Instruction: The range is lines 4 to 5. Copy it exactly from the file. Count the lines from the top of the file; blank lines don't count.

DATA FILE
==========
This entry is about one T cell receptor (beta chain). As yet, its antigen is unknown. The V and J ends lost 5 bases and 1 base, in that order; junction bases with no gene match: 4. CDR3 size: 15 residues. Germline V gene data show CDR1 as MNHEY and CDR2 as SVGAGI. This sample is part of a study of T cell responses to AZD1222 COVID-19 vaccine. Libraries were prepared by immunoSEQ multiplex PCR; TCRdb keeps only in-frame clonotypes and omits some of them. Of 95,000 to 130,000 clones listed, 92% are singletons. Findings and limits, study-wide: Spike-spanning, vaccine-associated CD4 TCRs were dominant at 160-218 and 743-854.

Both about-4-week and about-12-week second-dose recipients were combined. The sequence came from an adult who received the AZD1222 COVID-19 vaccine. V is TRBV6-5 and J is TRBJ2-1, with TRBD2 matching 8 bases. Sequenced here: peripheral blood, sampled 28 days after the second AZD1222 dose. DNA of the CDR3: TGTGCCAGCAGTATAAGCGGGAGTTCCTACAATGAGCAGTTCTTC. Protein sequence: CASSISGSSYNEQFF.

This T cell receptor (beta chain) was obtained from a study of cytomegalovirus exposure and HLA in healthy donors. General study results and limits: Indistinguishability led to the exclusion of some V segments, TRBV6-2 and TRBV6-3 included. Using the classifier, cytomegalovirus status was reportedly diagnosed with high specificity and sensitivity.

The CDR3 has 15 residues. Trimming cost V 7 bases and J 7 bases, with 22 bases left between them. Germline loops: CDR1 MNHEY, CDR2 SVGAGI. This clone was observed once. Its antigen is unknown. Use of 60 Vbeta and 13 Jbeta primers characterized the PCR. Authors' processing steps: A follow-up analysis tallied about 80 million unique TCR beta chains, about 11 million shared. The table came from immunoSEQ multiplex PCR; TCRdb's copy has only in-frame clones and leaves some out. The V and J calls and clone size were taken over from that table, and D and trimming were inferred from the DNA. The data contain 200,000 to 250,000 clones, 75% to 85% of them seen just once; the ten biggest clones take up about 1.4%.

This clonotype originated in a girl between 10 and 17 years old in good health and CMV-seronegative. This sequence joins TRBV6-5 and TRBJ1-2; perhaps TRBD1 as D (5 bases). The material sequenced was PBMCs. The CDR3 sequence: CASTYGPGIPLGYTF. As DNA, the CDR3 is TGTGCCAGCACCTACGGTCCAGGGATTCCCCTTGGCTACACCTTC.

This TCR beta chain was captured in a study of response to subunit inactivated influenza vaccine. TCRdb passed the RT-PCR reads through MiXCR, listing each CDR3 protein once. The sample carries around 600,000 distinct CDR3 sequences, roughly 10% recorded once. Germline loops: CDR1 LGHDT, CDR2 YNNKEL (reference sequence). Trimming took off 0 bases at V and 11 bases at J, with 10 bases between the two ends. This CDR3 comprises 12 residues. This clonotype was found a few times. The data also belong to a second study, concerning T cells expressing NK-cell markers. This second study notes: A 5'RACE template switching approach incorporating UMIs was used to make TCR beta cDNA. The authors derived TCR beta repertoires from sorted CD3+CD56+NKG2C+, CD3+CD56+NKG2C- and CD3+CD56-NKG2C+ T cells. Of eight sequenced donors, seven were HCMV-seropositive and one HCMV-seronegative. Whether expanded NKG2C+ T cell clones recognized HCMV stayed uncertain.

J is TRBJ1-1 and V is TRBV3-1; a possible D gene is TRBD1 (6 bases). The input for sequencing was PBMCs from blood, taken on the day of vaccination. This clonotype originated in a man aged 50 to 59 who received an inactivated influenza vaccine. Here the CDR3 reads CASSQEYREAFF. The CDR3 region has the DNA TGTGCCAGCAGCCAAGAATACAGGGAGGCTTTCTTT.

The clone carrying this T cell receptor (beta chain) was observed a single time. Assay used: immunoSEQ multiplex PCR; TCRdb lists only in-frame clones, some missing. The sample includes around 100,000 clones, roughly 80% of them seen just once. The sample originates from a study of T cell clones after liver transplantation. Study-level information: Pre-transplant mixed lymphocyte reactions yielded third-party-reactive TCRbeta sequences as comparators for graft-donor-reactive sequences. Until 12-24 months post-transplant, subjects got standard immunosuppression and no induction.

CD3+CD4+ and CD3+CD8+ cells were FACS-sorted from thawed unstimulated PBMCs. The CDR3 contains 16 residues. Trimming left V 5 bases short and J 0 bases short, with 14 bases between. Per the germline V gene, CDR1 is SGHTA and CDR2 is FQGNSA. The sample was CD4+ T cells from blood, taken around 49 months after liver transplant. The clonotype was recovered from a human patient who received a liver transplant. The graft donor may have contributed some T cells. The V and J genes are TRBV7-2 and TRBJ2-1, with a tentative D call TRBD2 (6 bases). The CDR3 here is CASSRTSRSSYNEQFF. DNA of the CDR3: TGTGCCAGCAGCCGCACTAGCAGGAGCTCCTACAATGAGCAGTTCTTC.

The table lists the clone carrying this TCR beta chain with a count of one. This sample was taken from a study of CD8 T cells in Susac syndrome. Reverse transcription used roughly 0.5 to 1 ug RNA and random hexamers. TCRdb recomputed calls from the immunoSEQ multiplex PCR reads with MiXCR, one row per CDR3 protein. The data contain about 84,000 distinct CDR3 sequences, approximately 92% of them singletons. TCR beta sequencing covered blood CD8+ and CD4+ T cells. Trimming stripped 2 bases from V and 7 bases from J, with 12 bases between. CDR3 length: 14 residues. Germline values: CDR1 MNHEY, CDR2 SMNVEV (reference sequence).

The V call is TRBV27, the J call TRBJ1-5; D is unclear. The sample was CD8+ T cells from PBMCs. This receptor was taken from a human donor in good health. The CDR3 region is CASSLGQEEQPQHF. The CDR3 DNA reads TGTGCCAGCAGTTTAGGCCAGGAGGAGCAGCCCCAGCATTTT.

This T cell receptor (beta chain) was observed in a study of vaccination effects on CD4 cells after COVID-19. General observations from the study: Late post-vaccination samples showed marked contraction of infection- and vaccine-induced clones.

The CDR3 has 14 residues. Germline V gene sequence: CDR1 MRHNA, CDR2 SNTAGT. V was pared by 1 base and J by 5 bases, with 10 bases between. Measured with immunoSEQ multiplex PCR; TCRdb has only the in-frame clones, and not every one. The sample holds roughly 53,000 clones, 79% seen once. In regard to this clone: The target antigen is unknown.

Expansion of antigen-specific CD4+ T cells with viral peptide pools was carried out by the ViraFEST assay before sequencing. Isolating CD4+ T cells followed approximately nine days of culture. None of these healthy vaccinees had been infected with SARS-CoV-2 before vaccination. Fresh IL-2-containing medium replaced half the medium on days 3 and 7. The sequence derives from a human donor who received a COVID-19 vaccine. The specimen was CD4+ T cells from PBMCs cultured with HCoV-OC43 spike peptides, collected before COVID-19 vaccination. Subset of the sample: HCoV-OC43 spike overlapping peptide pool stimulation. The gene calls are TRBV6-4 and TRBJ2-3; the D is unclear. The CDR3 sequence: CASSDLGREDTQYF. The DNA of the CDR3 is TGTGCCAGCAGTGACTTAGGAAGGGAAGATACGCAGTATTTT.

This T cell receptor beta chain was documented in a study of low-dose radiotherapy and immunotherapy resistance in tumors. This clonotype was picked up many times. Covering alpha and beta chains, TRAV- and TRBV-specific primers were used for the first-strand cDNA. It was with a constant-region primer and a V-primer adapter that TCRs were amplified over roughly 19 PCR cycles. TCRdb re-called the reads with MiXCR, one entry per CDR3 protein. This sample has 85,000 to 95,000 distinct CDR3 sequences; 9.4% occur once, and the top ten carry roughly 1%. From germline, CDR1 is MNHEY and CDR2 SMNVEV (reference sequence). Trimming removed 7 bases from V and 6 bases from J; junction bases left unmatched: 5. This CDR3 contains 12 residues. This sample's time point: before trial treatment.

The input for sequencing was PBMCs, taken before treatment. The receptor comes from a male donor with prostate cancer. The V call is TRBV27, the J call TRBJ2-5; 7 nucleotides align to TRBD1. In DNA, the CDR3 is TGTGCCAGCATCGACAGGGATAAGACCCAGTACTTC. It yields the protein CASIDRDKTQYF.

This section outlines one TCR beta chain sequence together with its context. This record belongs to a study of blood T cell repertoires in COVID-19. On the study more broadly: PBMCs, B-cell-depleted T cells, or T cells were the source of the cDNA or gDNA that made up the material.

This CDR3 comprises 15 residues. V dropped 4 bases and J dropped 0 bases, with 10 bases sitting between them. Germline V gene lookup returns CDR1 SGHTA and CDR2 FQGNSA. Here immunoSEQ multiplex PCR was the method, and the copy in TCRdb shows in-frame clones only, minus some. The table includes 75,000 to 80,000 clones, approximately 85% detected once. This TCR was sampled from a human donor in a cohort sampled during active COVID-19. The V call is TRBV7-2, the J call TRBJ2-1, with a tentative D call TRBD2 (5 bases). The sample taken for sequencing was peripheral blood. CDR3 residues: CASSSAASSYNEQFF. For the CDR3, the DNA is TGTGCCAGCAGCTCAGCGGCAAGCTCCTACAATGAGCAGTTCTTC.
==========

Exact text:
The CDR3 has 15 residues. Trimming cost V 7 bases and J 7 bases, with 22 bases left between them. Germline loops: CDR1 MNHEY, CDR2 SVGAGI. This clone was observed once. Its antigen is unknown. Use of 60 Vbeta and 13 Jbeta primers characterized the PCR. Authors' processing steps: A follow-up analysis tallied about 80 million unique TCR beta chains, about 11 million shared. The table came from immunoSEQ multiplex PCR; TCRdb's copy has only in-frame clones and leaves some out. The V and J calls and clone size were taken over from that table, and D and trimming were inferred from the DNA. The data contain 200,000 to 250,000 clones, 75% to 85% of them seen just once; the ten biggest clones take up about 1.4%.

This clonotype originated in a girl between 10 and 17 years old in good health and CMV-seronegative. This sequence joins TRBV6-5 and TRBJ1-2; perhaps TRBD1 as D (5 bases). The material sequenced was PBMCs. The CDR3 sequence: CASTYGPGIPLGYTF. As DNA, the CDR3 is TGTGCCAGCACCTACGGTCCAGGGATTCCCCTTGGCTACACCTTC.